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Reviving passion fruit production in Kenya

Kenya exported passion fruit in the 90s and early 2000s, however, due to pest management challenges, the country has seen a decline in the production of the highly profitable crop since 2003 - this despite Kenya's potential to grow and export passion fruit.
Elijah Langat, passion fruit farmer (Image Supplied)
The Fresh Produce Exporters Association of Kenya Chairman Apollo Owuor told a gathering of farmers, buyers and development partners at a conference titled Making Kenya the Global Leader in Passion Fruit Production and Marketing, Kenya produced and exported the fruits in the 90s and early 2000 but since 2003, decline in production started because of pest management challenges.

The European market has strict guidelines on pesticides residues and passion fruit was reported to contain these above the allowable limits.

He added there have not been efforts to revive the industry partly because passion fruit is listed by the Ministry of Agriculture as a minor horticultural crop therefore not in government policy for priority. The Agriculture Food Authority Horticulture Directorate head Zakayo Magara admitted passion fruit is listed under 100 other minor crops.

Upgrading passion fruit from a minor to a major crop


Following the day-long deliberations, the Council of Governors Agriculture Committee, represented by Anne Koech, county executive committee member in charge of agriculture, Kericho, made a commitment to propose and support the upgrading of the crop to a major so that funds can be allocated to the development of passion fruit in counties earmarked as suitable to grow it. She said the county governments would subsidise purchasing of seedlings to improve production and create market linkages to streamline marketing in the Western region, considered as a high potential passion fruit production zone.

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According to the United States Agency for International Development (USAID) that funded the conference through the Kenya Agriculture Value Chains Enterprises (Kaves), passion fruit can grow anywhere in Kenya due to the availability of varieties for warmer and colder parts of the country.

“We have yellow passion fruit for the lower, warmer regions and the more common purple variety for the higher cooler parts,” said Dr Steve New, Kaves chief of party.

Kenya's potential to be a leader in tropical juice production


He added there is potential for Kenya to be a world leader in tropical juice production due to year-round availability of tropical fruits – passion, mango and pineapple, as the only country in the world that can grow the crops continuously.

Passion fruit is the most profitable in comparison with other crops, according to the Passion Fruit Value Chain Study undertaken in 2015 by Dr Hezekiah Agwara which indicates a farmer can make a good income from a small parcel of land measuring 0.3 - 0.6 of an acre. New describes this as “poverty level minimum” that can sustain a livelihood.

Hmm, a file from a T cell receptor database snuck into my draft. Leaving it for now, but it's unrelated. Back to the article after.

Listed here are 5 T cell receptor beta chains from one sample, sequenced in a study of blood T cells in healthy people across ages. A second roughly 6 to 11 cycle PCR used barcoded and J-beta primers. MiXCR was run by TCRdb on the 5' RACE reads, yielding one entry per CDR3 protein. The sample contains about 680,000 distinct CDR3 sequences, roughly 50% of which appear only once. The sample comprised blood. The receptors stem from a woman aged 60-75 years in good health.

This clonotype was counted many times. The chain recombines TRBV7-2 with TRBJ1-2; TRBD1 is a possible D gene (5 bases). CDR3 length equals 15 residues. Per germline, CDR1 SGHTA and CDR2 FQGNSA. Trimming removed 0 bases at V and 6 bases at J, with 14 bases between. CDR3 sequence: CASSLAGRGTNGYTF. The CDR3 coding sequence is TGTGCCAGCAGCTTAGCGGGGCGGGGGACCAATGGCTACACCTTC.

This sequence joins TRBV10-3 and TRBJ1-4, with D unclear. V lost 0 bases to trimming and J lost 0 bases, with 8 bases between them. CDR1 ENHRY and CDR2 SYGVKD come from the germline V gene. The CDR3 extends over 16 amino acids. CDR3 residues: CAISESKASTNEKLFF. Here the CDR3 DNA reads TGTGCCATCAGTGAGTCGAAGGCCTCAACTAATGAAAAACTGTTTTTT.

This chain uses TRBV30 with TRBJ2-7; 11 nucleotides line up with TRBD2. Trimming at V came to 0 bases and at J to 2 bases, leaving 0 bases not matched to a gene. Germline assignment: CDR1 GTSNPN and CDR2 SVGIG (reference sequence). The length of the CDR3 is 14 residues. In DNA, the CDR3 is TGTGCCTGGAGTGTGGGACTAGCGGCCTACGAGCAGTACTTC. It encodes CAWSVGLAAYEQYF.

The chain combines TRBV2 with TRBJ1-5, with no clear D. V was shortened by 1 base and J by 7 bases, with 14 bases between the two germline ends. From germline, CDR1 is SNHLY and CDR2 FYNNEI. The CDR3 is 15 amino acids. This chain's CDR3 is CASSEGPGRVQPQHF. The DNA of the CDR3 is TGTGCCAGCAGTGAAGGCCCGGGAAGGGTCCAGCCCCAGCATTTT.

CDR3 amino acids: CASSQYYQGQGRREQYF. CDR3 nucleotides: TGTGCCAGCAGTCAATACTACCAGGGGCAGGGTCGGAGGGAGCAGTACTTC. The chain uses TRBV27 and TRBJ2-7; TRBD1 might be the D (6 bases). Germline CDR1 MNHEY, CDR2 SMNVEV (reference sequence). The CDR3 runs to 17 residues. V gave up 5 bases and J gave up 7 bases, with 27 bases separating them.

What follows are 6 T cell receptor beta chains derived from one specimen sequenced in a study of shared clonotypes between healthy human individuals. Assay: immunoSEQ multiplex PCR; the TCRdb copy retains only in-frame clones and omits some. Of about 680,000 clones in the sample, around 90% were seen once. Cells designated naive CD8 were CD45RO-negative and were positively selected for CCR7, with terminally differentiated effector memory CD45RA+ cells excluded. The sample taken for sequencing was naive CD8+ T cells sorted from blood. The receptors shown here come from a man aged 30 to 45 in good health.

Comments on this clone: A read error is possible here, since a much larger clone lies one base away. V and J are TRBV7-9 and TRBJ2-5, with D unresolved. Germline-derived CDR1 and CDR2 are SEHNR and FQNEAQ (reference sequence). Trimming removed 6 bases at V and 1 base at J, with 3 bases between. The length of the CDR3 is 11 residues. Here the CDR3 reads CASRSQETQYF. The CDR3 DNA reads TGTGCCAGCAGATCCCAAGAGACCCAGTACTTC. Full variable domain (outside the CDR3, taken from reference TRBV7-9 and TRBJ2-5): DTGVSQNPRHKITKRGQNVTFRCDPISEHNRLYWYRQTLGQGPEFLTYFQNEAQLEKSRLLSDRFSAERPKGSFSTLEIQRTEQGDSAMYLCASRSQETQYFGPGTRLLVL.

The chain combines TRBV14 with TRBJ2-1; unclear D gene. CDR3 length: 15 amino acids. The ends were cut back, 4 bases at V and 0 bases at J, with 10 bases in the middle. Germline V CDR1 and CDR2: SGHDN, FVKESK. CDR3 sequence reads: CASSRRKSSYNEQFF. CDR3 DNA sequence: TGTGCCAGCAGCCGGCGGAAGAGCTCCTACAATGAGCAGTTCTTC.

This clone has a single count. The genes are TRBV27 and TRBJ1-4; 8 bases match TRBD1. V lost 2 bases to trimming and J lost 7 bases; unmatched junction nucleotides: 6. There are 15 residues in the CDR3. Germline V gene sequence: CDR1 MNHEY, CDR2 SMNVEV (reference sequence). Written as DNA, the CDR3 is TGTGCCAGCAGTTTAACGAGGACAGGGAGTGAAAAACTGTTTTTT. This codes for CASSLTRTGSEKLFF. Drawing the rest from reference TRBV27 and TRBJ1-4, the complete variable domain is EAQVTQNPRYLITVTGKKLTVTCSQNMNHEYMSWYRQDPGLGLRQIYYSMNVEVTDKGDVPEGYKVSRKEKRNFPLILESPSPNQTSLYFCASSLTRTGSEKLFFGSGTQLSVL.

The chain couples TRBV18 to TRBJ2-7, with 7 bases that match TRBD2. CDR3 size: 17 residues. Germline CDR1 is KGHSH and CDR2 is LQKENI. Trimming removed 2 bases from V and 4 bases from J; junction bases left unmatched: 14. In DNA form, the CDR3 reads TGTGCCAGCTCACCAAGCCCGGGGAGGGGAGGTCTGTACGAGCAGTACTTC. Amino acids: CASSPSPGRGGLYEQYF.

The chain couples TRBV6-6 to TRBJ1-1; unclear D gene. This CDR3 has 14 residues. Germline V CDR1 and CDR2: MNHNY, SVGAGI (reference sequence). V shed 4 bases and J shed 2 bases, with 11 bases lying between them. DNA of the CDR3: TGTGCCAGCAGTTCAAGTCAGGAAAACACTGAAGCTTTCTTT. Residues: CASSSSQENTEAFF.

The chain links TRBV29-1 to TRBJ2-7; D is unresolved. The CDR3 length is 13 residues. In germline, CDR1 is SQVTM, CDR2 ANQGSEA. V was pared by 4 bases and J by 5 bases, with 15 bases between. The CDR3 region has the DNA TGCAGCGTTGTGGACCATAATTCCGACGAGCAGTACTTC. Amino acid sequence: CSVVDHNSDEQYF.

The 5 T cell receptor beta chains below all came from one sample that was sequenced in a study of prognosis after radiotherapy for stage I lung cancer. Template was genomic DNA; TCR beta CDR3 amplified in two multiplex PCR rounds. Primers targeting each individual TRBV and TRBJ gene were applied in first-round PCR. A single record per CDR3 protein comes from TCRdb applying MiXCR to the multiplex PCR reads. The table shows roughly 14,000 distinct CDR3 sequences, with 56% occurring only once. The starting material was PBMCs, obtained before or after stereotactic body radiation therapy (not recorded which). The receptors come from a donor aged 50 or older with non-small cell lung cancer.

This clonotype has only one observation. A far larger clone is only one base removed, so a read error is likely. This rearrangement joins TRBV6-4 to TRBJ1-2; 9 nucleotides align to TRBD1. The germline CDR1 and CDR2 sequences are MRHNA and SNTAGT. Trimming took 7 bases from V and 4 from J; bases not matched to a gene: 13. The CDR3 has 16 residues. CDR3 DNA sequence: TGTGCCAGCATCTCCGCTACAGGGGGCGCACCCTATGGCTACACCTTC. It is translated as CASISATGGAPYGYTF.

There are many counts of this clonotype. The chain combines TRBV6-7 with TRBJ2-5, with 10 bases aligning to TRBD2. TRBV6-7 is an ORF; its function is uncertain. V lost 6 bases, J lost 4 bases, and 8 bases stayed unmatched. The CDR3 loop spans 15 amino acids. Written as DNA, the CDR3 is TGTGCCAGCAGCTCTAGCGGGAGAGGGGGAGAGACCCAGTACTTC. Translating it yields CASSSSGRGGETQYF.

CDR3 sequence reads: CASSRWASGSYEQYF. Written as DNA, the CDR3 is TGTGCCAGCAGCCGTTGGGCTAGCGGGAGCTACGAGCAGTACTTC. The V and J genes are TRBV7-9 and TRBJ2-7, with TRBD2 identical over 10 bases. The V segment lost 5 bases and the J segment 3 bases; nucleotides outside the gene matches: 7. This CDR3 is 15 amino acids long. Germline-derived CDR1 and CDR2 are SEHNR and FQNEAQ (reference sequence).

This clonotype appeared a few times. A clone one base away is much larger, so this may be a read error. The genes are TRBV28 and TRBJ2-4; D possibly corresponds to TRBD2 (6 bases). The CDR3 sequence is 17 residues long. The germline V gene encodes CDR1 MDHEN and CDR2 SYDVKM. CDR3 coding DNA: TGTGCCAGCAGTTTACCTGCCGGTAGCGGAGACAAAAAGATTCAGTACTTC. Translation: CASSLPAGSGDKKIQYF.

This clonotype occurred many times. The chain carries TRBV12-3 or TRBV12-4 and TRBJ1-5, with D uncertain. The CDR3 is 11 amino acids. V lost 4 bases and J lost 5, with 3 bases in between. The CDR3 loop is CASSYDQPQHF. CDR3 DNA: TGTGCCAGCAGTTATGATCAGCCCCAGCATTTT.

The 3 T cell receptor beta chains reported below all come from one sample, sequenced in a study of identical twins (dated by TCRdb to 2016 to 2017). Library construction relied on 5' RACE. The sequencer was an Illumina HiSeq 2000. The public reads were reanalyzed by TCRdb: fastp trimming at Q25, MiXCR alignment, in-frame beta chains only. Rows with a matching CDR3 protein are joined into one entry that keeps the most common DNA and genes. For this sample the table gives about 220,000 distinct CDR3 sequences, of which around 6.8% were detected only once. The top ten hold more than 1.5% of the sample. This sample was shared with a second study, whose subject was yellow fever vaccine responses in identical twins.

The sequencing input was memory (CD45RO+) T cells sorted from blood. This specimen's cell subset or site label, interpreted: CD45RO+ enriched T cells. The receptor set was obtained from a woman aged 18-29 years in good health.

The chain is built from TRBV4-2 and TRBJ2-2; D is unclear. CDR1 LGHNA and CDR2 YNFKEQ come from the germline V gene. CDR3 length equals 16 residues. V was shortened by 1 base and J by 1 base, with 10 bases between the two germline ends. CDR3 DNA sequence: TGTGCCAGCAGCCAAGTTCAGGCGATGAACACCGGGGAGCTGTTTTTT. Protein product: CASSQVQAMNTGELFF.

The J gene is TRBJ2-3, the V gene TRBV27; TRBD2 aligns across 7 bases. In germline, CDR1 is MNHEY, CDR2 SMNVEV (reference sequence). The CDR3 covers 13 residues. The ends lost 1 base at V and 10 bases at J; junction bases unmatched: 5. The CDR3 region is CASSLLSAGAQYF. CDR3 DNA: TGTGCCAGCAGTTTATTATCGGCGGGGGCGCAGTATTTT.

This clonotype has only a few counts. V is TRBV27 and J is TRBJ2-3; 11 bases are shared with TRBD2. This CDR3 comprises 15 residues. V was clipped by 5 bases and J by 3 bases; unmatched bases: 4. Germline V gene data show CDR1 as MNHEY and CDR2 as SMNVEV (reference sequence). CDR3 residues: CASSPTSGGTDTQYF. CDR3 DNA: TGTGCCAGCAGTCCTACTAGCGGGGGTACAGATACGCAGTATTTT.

He added nothing goes to waste from a passion fruit plant. “Minimal wastage in passion fruit production because there is a huge domestic market. Passion fruit is also used by processors for juice while neighbouring Uganda is a big market for Kenyan passion fruit, taking 50% of total production. South Sudan is also buying lots of passion fruit from Kenya.



New stresses that passion fruit is best produced by smallholders due the attention it requires for maximum productivity. Spraying the plant will take place at different stages of pest control making it hard for large-scale management. On one vine you can have a flower, a young and mature fruit at the same time. The disease and pest control for each is different and the one should not affect the other, especially the ready to harvest fruit which shouldn’t have traces of chemicals. Managing this balance is not easy, he said.

A sought-after fruit in the European market


According to Eric Ogumo, UK retail giant Tesco's manager for Africa, passion fruit is the most sought after on their shelves in Europe, retailing at Ksh 2,000 a kilo. “Buyers always ask for Kenyan fruits but there are none. “We are here to buy your fruits,” he told an attentive gathering.

Ogumo said they are buying from southern Africa countries of South Africa, Zimbabwe and Zambia. “There is a ready market if we can get your fruits,” he said, adding that Kenya is not benefiting from newest varieties because the country is not exporting. “There are newer, better yielding, pest and diseases resistant varieties for export but they are not being grown here,” Ogumo said.

The biggest challenge in meeting pesticides residue limits is caused by there being only one registered product. The Agriculture Committee of the Council of Governors has committed to bringing agrochemical firms together with the Ministry of Agriculture and the Pest Control Products Board to discuss the extension of labels to include passion fruit in pest control products available in the country to give farmers options. Biological control products firms have also not conducted research on the passion due to its minor crop status.
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